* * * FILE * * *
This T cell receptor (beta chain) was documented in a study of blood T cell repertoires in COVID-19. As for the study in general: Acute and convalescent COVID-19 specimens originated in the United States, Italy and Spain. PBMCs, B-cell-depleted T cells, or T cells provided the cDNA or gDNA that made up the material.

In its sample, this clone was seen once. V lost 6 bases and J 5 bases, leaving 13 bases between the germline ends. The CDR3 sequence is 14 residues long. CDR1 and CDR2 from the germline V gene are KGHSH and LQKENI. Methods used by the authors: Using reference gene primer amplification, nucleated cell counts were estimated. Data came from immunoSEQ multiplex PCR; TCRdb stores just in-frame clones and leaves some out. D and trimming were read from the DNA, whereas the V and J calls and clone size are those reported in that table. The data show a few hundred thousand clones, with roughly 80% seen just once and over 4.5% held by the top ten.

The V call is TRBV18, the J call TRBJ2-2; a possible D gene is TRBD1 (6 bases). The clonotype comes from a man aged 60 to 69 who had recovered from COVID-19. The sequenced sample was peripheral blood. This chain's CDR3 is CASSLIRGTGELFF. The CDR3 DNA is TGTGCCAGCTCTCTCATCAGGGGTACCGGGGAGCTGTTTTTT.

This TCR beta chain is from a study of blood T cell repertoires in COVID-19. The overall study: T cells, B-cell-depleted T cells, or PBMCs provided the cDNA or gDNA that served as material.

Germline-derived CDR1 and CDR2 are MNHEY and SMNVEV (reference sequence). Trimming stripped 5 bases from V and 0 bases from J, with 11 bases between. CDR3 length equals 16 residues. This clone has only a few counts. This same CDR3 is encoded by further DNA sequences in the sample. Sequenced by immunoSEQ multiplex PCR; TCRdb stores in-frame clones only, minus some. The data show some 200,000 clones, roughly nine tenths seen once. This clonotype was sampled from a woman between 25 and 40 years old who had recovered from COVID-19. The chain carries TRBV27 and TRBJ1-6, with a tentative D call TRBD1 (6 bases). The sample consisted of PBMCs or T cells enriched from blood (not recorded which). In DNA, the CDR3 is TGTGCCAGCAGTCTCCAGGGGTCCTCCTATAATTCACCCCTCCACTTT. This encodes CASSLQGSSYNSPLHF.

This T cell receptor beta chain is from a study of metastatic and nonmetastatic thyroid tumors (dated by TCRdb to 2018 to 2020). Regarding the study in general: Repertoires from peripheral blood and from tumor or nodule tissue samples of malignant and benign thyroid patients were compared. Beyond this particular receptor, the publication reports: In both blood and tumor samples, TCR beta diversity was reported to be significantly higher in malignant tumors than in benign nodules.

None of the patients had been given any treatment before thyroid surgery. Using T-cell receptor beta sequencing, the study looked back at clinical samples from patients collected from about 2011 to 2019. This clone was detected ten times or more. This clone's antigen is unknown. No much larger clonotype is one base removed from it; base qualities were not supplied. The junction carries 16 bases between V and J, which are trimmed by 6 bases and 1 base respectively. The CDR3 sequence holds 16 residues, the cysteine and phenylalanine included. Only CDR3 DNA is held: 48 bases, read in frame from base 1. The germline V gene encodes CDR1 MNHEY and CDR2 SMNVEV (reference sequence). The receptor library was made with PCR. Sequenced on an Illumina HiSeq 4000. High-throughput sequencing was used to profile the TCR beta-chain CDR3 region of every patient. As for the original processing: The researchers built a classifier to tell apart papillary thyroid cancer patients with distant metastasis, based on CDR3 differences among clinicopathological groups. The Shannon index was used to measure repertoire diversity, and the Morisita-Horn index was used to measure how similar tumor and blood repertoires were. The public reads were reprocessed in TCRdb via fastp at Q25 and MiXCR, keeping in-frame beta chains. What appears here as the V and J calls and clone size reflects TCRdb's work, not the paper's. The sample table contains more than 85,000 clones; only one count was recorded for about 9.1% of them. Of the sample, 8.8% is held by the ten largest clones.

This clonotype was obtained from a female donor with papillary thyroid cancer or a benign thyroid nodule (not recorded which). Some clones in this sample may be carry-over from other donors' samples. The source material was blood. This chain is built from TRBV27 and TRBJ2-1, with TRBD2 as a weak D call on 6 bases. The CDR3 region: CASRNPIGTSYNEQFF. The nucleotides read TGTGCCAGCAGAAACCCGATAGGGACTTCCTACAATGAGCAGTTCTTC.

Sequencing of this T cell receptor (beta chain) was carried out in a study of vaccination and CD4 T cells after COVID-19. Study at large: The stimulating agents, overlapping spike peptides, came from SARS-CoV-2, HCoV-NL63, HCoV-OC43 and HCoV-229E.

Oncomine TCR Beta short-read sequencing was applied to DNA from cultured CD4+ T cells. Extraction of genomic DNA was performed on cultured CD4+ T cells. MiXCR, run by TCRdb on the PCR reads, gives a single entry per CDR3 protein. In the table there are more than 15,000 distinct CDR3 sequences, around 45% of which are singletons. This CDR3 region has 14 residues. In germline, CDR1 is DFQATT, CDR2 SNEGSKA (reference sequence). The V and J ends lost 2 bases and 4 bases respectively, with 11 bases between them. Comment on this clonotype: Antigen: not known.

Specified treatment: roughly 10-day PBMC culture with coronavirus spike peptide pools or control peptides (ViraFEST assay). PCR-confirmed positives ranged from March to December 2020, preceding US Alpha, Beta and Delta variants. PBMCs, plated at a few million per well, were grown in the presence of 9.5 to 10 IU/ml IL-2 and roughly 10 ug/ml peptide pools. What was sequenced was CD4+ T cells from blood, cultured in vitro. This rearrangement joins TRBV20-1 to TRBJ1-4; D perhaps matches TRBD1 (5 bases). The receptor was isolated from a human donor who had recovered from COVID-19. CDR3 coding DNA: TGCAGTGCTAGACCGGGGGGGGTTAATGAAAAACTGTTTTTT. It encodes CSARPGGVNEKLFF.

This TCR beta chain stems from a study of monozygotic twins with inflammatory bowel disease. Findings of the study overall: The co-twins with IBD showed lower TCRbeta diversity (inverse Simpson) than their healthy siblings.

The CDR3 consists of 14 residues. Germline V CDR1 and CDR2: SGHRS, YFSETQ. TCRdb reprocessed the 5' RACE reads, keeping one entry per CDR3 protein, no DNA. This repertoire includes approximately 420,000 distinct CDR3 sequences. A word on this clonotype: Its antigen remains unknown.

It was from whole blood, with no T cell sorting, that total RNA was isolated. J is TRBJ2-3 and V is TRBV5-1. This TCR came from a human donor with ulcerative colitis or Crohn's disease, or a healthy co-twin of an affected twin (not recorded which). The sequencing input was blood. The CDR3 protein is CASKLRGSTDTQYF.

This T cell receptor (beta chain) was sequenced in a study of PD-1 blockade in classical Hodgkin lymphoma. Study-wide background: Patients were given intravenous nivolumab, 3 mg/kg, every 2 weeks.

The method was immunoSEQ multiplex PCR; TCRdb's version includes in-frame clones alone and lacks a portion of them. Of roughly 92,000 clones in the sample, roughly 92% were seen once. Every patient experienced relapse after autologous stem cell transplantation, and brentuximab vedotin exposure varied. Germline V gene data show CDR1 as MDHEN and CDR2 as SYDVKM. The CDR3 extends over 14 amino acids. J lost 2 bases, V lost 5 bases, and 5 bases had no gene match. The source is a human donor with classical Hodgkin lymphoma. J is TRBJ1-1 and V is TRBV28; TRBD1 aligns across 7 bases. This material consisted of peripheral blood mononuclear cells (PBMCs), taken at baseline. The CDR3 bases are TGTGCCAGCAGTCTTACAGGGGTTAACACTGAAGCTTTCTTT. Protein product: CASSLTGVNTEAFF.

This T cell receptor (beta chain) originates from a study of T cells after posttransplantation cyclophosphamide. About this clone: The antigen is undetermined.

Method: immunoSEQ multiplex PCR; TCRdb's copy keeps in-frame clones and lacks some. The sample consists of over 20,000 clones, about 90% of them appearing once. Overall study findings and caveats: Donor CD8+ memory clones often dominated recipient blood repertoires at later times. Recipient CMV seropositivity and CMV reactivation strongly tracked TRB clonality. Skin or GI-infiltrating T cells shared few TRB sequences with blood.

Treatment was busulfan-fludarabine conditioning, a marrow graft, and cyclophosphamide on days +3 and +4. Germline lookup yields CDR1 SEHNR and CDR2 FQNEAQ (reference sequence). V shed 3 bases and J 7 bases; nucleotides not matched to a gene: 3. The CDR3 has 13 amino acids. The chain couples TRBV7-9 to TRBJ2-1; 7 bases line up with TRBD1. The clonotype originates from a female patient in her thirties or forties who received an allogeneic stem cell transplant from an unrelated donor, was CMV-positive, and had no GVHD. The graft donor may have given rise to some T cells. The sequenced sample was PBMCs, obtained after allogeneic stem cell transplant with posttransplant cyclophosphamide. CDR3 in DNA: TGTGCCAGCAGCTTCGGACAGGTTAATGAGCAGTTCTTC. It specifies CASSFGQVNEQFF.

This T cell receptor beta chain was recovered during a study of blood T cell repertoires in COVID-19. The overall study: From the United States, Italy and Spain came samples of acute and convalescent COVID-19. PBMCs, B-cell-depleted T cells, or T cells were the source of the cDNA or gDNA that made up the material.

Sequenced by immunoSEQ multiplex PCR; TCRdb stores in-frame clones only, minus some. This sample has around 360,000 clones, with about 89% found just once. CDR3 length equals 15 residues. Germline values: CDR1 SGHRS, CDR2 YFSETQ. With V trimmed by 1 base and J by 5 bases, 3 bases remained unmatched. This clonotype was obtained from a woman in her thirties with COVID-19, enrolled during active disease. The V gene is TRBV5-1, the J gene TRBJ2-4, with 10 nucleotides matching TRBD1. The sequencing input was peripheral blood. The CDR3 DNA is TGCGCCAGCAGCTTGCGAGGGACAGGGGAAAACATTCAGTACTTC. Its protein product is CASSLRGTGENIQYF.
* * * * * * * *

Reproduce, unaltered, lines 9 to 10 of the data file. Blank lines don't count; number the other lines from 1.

Sequencing of this T cell receptor (beta chain) was carried out in a study of vaccination and CD4 T cells after COVID-19. Study at large: The stimulating agents, overlapping spike peptides, came from SARS-CoV-2, HCoV-NL63, HCoV-OC43 and HCoV-229E.

Oncomine TCR Beta short-read sequencing was applied to DNA from cultured CD4+ T cells. Extraction of genomic DNA was performed on cultured CD4+ T cells. MiXCR, run by TCRdb on the PCR reads, gives a single entry per CDR3 protein. In the table there are more than 15,000 distinct CDR3 sequences, around 45% of which are singletons. This CDR3 region has 14 residues. In germline, CDR1 is DFQATT, CDR2 SNEGSKA (reference sequence). The V and J ends lost 2 bases and 4 bases respectively, with 11 bases between them. Comment on this clonotype: Antigen: not known.